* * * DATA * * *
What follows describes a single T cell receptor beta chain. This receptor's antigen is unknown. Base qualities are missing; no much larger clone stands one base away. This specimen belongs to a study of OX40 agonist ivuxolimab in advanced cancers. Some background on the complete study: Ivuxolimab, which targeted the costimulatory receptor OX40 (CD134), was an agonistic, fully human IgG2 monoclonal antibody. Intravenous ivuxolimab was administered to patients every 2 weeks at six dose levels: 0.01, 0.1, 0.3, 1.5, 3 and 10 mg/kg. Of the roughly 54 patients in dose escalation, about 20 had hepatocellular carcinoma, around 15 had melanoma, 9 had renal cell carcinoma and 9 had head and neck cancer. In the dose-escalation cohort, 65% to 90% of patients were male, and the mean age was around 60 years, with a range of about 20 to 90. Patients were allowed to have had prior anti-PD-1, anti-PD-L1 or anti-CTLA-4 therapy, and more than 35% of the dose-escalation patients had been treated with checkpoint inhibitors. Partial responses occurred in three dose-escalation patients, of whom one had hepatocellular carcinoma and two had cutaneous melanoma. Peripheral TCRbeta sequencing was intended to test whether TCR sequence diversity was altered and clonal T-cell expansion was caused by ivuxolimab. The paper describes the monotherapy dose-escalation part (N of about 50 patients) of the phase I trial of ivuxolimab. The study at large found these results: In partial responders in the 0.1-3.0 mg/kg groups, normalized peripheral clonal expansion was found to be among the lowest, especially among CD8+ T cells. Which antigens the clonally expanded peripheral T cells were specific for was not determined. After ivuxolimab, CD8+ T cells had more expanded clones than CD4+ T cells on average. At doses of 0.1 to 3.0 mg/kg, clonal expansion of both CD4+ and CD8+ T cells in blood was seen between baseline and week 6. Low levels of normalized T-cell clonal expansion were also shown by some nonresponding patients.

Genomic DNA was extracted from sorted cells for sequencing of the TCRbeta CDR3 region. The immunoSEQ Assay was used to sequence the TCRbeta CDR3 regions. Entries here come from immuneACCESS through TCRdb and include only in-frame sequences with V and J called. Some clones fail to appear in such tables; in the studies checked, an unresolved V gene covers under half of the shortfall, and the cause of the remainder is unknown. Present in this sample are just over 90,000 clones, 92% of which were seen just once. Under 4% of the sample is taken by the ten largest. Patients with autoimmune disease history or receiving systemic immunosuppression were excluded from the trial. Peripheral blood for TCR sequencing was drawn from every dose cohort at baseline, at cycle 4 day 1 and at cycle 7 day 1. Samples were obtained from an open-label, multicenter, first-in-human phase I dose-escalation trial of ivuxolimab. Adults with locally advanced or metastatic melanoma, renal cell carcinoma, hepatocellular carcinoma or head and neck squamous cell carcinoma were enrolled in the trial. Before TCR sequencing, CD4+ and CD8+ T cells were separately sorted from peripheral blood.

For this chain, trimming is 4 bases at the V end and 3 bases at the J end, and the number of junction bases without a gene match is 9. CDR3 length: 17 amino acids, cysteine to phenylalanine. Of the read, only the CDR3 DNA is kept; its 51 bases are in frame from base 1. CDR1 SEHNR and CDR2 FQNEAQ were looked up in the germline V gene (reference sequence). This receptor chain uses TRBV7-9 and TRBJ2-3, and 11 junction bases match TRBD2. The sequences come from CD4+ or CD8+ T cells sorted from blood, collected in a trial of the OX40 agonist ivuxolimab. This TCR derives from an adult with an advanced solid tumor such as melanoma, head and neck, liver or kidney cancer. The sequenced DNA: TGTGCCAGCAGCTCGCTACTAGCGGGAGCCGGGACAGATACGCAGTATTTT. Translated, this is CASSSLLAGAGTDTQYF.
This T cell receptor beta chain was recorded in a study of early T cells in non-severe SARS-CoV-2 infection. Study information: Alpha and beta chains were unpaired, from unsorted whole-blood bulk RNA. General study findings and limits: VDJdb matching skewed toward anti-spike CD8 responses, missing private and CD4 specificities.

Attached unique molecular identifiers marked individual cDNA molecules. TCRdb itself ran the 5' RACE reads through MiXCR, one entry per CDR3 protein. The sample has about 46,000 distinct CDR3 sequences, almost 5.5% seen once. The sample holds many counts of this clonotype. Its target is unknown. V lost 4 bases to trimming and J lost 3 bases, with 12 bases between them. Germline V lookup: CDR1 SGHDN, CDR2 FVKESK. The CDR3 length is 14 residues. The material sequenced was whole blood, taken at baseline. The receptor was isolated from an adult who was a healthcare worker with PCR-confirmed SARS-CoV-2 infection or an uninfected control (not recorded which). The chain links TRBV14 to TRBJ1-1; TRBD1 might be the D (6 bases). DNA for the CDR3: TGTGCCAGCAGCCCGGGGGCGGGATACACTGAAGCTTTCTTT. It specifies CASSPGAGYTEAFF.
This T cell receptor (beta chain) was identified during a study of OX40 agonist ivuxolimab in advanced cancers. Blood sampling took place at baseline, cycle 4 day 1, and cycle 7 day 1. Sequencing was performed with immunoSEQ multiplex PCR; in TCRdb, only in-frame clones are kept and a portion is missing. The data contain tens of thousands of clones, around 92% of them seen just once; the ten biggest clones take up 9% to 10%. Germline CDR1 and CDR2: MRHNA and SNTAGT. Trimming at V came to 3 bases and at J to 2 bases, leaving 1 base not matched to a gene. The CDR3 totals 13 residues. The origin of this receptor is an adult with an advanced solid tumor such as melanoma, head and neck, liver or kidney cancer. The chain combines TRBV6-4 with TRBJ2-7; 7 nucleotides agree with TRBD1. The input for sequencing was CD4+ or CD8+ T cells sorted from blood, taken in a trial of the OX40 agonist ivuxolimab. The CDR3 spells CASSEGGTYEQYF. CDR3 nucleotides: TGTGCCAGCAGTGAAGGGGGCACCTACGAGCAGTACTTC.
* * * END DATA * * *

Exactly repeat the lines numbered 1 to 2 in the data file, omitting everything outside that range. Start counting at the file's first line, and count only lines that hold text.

What follows describes a single T cell receptor beta chain. This receptor's antigen is unknown. Base qualities are missing; no much larger clone stands one base away. This specimen belongs to a study of OX40 agonist ivuxolimab in advanced cancers. Some background on the complete study: Ivuxolimab, which targeted the costimulatory receptor OX40 (CD134), was an agonistic, fully human IgG2 monoclonal antibody. Intravenous ivuxolimab was administered to patients every 2 weeks at six dose levels: 0.01, 0.1, 0.3, 1.5, 3 and 10 mg/kg. Of the roughly 54 patients in dose escalation, about 20 had hepatocellular carcinoma, around 15 had melanoma, 9 had renal cell carcinoma and 9 had head and neck cancer. In the dose-escalation cohort, 65% to 90% of patients were male, and the mean age was around 60 years, with a range of about 20 to 90. Patients were allowed to have had prior anti-PD-1, anti-PD-L1 or anti-CTLA-4 therapy, and more than 35% of the dose-escalation patients had been treated with checkpoint inhibitors. Partial responses occurred in three dose-escalation patients, of whom one had hepatocellular carcinoma and two had cutaneous melanoma. Peripheral TCRbeta sequencing was intended to test whether TCR sequence diversity was altered and clonal T-cell expansion was caused by ivuxolimab. The paper describes the monotherapy dose-escalation part (N of about 50 patients) of the phase I trial of ivuxolimab. The study at large found these results: In partial responders in the 0.1-3.0 mg/kg groups, normalized peripheral clonal expansion was found to be among the lowest, especially among CD8+ T cells. Which antigens the clonally expanded peripheral T cells were specific for was not determined. After ivuxolimab, CD8+ T cells had more expanded clones than CD4+ T cells on average. At doses of 0.1 to 3.0 mg/kg, clonal expansion of both CD4+ and CD8+ T cells in blood was seen between baseline and week 6. Low levels of normalized T-cell clonal expansion were also shown by some nonresponding patients.

Genomic DNA was extracted from sorted cells for sequencing of the TCRbeta CDR3 region. The immunoSEQ Assay was used to sequence the TCRbeta CDR3 regions. Entries here come from immuneACCESS through TCRdb and include only in-frame sequences with V and J called. Some clones fail to appear in such tables; in the studies checked, an unresolved V gene covers under half of the shortfall, and the cause of the remainder is unknown. Present in this sample are just over 90,000 clones, 92% of which were seen just once. Under 4% of the sample is taken by the ten largest. Patients with autoimmune disease history or receiving systemic immunosuppression were excluded from the trial. Peripheral blood for TCR sequencing was drawn from every dose cohort at baseline, at cycle 4 day 1 and at cycle 7 day 1. Samples were obtained from an open-label, multicenter, first-in-human phase I dose-escalation trial of ivuxolimab. Adults with locally advanced or metastatic melanoma, renal cell carcinoma, hepatocellular carcinoma or head and neck squamous cell carcinoma were enrolled in the trial. Before TCR sequencing, CD4+ and CD8+ T cells were separately sorted from peripheral blood.